I wrote about bridging the gap back in October of 2011 on my Chasing Creativity blog. Since that time, the blog has been taken down and I have moved on with my creative pursuits. Yesterday, I was reminded of the post when I saw this video on PetaPixel. Going back and re-reading what I wrote, I feel that most of what I said back then is still very much true today. For that reason, I wanted to share what I wrote for those of you that might struggle with their creativity in the same way that I have and still do today.
Bridging the Gap
I came across this video of Ira Glass talking about Storytelling sometime last year. It resonated with me quite a bit at that time because I had just put my creative pursuits on hold. I thought about what he was saying for a couple days and filed it away as something to revisit later. I had all but forgotten about the video until I came across the following quote taken from it not once, but twice last week on Google+.
Nobody tells this to people who are beginners, I wish someone told me. All of us who do creative work, we get into it because we have good taste. But there is this gap. For the first couple years you make stuff, it’s just not that good. It’s trying to be good, it has potential, but it’s not. But your taste, the thing that got you into the game, is still killer. And your taste is why your work disappoints you. A lot of people never get past this phase, they quit. Most people I know who do interesting, creative work went through years of this. We know our work doesn’t have this special thing that we want it to have. We all go through this. And if you are just starting out or you are still in this phase, you gotta know its normal and the most important thing you can do is do a lot of work. Put yourself on a deadline so that every week you will finish one story. It is only by going through a volume of work that you will close that gap, and your work will be as good as your ambitions. And I took longer to figure out how to do this than anyone I’ve ever met. It’s gonna take awhile. It’s normal to take awhile. You’ve just gotta fight your way through.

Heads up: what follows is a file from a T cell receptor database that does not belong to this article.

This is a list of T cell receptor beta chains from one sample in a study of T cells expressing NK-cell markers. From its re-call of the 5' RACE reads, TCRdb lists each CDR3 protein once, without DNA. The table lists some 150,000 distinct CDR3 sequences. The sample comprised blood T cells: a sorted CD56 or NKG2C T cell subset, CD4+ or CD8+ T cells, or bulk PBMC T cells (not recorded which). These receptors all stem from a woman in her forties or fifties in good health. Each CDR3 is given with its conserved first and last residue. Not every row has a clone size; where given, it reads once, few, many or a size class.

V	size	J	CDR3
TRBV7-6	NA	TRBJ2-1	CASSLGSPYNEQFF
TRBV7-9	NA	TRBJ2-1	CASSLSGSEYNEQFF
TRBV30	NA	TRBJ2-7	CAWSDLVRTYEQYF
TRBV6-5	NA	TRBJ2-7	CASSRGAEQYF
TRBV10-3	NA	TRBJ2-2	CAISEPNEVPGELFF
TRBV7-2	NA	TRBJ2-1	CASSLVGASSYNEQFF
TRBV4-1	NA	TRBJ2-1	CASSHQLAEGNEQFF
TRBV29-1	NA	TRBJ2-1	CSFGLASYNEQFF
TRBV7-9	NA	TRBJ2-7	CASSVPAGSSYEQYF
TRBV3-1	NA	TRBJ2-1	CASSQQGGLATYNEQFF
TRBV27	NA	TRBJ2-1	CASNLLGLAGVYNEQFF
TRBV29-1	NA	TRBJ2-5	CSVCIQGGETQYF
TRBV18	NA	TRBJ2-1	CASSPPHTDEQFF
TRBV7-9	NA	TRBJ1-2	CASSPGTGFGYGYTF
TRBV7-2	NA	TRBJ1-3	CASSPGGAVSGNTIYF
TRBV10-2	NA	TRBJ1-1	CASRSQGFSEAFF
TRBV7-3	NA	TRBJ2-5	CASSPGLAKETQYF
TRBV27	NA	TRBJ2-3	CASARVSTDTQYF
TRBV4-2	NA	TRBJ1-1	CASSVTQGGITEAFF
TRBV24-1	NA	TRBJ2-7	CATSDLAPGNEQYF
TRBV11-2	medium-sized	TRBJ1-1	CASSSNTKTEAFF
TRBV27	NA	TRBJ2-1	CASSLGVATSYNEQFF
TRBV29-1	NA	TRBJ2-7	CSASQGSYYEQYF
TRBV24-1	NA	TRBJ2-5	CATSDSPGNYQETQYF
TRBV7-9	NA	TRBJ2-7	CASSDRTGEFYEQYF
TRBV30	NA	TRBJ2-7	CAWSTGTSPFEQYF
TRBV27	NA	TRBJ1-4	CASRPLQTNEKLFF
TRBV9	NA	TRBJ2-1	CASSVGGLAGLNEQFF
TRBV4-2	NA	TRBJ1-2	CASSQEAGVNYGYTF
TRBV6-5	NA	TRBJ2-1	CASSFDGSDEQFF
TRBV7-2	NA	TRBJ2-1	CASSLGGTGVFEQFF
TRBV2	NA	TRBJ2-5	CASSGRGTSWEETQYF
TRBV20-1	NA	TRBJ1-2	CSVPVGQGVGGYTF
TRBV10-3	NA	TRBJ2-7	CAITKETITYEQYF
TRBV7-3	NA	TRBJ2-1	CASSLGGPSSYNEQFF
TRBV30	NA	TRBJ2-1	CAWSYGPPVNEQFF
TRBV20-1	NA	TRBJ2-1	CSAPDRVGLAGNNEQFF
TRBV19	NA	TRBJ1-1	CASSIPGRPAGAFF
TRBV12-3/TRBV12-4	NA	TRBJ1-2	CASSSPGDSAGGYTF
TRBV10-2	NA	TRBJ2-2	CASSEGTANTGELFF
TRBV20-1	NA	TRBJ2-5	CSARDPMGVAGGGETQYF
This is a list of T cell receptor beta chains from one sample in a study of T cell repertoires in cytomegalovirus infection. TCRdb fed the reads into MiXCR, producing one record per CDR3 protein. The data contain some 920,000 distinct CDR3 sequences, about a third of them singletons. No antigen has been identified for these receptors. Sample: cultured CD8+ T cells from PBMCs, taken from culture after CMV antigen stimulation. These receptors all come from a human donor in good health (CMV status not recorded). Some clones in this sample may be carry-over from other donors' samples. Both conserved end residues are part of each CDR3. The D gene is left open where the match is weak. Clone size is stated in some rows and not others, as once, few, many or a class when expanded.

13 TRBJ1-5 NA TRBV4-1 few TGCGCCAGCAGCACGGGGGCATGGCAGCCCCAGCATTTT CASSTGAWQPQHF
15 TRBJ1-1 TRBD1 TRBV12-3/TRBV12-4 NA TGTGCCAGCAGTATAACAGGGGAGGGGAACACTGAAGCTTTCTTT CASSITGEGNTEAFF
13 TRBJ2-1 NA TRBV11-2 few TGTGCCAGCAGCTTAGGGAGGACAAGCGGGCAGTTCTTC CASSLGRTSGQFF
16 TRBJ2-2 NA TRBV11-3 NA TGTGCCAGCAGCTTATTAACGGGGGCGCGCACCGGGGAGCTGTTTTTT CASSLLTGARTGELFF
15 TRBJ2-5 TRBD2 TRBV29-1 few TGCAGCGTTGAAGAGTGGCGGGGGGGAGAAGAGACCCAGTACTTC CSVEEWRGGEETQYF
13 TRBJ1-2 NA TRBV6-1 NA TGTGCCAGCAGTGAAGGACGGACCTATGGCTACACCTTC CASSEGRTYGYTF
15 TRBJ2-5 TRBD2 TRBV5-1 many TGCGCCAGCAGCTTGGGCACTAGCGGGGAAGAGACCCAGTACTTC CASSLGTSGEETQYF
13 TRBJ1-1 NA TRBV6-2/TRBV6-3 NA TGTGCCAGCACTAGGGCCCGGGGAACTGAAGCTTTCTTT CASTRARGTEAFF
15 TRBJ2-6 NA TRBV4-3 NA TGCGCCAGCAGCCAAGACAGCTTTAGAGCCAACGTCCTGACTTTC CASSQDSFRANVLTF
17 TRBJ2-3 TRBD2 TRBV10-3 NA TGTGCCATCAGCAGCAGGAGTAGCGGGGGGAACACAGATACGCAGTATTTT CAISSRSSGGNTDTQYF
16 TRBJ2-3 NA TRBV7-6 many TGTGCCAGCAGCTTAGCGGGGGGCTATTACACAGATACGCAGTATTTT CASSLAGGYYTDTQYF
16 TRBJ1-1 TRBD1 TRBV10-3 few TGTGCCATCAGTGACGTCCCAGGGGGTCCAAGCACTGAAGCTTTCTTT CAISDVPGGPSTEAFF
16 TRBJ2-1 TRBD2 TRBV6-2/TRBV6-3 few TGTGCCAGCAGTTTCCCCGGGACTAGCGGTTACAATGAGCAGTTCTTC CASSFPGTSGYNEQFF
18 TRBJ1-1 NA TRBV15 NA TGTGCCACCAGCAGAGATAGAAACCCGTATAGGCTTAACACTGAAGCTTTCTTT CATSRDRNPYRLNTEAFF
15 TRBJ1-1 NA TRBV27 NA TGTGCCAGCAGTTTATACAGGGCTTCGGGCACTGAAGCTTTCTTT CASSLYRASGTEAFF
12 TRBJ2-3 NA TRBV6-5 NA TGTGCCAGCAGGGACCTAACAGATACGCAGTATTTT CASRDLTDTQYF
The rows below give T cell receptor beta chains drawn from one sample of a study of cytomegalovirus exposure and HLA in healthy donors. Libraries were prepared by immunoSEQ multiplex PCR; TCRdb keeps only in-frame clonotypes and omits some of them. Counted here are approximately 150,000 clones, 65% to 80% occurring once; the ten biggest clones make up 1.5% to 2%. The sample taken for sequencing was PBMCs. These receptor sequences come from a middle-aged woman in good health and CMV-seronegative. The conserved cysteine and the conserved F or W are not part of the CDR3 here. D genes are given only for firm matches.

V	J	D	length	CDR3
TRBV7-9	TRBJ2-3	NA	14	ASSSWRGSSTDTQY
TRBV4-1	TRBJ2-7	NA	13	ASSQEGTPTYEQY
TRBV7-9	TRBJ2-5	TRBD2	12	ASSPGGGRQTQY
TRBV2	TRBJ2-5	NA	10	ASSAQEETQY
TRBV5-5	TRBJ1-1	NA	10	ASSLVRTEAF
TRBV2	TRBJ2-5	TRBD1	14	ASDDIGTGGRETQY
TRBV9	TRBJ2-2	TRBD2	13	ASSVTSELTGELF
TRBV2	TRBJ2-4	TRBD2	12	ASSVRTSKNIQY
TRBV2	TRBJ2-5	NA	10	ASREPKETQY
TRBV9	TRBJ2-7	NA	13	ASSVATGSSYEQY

Sitting there reading the quote and then re-watching the video left me with a really great feeling. It makes me feel good about picking up a camera again and diving back into my creative pursuits. While I originally put all this on hold because life got too busy, I always had those feelings of my work not being any good while I was knee deep in photography. I would shoot and shoot and shoot and come home disappointed because the images I brought back didn’t live up to my expectations. They weren’t as good as all the awesome work I saw online and that left me feeling discouraged. Now that I think about it, this discouragement likely made it easier for me to put my creative work on hold. I could focus on real life and forget about the fact that I wasn’t any good at photography, at least in my own eyes.
Coming across this again now just seems too timely to be a coincidence; it helps reaffirm the confidence I have now which I lacked a year ago. I still see a huge gap between my work and my taste, but I’m okay with that. I’m okay with the fact that the pictures I make don’t get a hundred comments on Flickr or any likes on Facebook. I’m okay with the fact that my work doesn’t stand up to the work of those I admire. I can now honestly say that I like the pictures I make and that’s what matters most. Because at the end of the day, I’m not pursuing anyone else’s vision, only my own. So I plan to keep making pictures and to keep writing because I love it and it makes me happier now then it did a year ago. And I’ll be okay if I never ever manage to completely close the gap between my work and my taste as long as I continue to love what I’m doing.